The thing about ebooks is it's easy to forget to write them up because there's nothing to place next to the laptop as a reminder.
Anyhow, this is the logical follow-on from the Continuous Integration book I read a little while ago. Initially there's a fair bit of overlap between the two, as CI is a prerequisite for continuous delivery. The key concept throughout the book is the delivery pipeline, and how to automate as much as possible of it, from unit testing through all forms of acceptance testing to live deployment. In many cases there will be a requirement for some manual intervention to approve a step, but the authors argue even in those cases it should be possible to automate the step in principle.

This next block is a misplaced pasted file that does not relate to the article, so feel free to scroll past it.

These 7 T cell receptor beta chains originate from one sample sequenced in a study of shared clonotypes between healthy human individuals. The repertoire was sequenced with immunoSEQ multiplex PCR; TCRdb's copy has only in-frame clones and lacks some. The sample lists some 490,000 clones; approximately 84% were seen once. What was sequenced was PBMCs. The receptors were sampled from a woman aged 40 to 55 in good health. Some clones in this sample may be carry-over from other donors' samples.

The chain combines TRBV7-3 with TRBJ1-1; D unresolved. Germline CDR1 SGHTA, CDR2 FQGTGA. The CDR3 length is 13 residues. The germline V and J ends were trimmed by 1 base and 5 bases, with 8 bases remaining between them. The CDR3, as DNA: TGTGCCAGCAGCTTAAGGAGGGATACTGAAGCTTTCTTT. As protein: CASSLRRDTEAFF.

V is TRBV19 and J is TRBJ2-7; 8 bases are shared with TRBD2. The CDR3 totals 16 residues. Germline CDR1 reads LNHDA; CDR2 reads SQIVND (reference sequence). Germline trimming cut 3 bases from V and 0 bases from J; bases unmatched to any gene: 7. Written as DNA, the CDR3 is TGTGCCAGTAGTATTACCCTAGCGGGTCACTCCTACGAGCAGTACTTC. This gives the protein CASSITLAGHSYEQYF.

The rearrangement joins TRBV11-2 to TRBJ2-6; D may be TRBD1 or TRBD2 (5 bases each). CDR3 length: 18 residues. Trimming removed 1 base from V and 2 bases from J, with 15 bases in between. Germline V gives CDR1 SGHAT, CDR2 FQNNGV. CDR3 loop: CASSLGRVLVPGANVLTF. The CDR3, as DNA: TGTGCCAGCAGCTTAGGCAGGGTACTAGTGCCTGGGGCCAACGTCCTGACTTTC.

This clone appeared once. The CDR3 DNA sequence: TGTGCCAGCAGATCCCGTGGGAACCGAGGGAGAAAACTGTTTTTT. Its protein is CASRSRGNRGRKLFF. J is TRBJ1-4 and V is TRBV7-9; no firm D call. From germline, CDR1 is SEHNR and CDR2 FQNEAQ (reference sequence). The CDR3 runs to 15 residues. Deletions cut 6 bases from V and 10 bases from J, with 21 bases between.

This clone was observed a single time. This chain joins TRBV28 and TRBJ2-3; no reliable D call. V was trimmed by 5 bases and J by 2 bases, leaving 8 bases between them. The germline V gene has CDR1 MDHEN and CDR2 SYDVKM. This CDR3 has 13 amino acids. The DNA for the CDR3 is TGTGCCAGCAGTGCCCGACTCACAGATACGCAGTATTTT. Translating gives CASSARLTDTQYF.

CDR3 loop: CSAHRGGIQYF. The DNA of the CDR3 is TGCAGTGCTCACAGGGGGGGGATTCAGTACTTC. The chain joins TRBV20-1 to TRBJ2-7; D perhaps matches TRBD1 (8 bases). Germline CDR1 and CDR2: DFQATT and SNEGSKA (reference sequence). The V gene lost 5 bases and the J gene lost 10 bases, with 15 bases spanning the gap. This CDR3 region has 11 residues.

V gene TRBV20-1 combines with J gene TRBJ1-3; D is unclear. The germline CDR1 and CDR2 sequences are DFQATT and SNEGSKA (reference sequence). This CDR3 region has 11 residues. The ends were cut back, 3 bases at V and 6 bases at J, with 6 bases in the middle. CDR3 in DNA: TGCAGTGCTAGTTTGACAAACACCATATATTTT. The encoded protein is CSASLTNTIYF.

In some ways it's a depressing read because often the catalogue of what goes wrong if you're not following a good process is all too familiar. What I found particularly useful was the outline of the pipeline and the partitioning of different types of tests. The authors themselves dislike the term "nonfunctional" for requirements and tests (performance, security, etc.) but then use the term "acceptance testing" as a synonym for functional testing, which I found unhelpful as well. (It seems to me that "acceptance testing" should describe the last or cumulative steps in a pipeline - once a release has been "accepted" there should be nothing to prevent it from being deployed). The authors also aren't keen on the use of source code branches, though they also discuss whether this is a better approach with distributed version control. This is the only area in which I wonder whether the book (first published 2010) may already be dated.